Successful development of new pharmaceuticals could be the payoff from five-dimensional crystallography, a new experimental technique employed by researchers carrying out studies at the BioCARS facility at the U.S. Department of Energy Office of Science’s Advanced Photon Source (APS).
X-ray crystallography uses x-rays to investigate protein structure, and has played an increasingly important role in drug discovery in recent decades. This technique essentially represents a type of extremely high-resolution microscopy for investigating the molecular structure of proteins with near-atomic resolution. This facilitates improved understanding of their function, and provides vital structural information on specific protein targets. In this way it can contribute to the design of new drugs that target specific proteins, or to the engineering of enzymes for specific industrial processes.
Protein folding is the process by which a protein takes on a specific three-dimensional (3-D) structure essential for it to function. Many proteins, called enzymes, promote or catalyze specific chemical reactions. The 3-D structures of these proteins change during the course of the reactions. Free energy landscapes represent multidimensional hyper-surfaces that determine the progress of catalyzed reactions, and characterization of these landscapes allows the reaction to be described and visualized.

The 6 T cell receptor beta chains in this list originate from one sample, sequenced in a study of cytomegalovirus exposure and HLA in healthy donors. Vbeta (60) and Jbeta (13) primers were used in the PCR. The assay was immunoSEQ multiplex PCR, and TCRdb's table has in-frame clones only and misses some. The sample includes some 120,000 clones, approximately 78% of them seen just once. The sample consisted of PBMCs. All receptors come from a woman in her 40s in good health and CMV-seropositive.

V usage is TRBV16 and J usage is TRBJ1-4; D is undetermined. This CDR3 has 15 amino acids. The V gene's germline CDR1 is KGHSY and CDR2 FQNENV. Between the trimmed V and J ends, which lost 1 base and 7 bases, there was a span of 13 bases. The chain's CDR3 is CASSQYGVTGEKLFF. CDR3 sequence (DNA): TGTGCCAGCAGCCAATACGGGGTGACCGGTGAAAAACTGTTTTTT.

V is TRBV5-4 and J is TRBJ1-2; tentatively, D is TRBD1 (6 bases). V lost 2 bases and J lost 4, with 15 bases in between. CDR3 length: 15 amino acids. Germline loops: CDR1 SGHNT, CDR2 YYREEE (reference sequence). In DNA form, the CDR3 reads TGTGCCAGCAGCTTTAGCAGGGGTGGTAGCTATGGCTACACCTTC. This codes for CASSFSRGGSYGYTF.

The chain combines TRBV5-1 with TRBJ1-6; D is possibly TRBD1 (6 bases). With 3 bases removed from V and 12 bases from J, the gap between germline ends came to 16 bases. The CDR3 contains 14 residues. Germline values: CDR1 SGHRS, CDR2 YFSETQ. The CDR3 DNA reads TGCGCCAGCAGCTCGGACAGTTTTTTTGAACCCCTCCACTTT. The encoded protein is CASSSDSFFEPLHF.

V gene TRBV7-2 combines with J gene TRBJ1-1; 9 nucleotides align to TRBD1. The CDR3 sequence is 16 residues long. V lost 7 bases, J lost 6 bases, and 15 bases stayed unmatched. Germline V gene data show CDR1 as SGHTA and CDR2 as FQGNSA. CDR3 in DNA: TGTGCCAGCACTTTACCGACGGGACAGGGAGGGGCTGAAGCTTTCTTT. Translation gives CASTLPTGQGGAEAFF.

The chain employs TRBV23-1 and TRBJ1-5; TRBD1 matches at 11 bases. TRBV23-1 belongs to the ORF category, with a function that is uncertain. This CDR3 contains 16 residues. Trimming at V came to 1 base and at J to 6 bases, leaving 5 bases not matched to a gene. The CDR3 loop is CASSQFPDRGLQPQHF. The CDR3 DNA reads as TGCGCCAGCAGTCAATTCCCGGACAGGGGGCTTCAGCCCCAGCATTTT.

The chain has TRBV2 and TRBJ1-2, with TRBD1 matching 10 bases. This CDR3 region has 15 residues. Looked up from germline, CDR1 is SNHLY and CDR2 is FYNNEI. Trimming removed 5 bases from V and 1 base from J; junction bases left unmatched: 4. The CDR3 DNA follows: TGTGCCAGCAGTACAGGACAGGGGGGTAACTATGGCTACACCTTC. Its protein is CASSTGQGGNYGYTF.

In time-resolved crystallography (TRX), x-ray diffraction by crystals is utilized to examine in real time the structures of proteins as they are changing and therefore improve understanding of their function and gain important structural information on specific protein targets.
Five-dimensional (5-D) crystallography is a specific form of the TRX technique where, in addition to space and time, temperature is a variable as well. It allows complete characterization of all features of a chemical reaction, including the structure of its intermediate compounds, as well as the reaction kinetics, and barriers of activation between the intermediates. It provides an essential and direct link between the structural changes and energy changes in the chemical reaction.
In this study, Marius Schmidt (University of Wisconsin-Milwaukee) and colleagues from the University of Wisconsin-Milwaukee, The University of Chicago, The Institute for Basic Science (Republic of Korea), and Korea Advanced Institute of Science and Technology (Republic of Korea) employed the photocycle reaction of photoactive yellow protein (PYP), a bacterial photosensor protein, as a model for 5-D crystallography. In this reaction, a sequence of light-induced structural changes in the protein produces distinct intermediate structures.
Using data sets collected from TRX experiments conducted on crystals of PYP at the BioCARS 14-ID beamline at the Argonne National Laboratory APS, the researchers investigated the effect of changing temperature on the kinetics of inter-conversion between intermediates formed during the photocycle. By lowering the temperature below 0o C, the rate of the chemical reactions slowed down, allowing an early intermediate like IT to be observed on the nanosecond time-scale (see figure), whereas it had previously only been evident using picosecond TRX.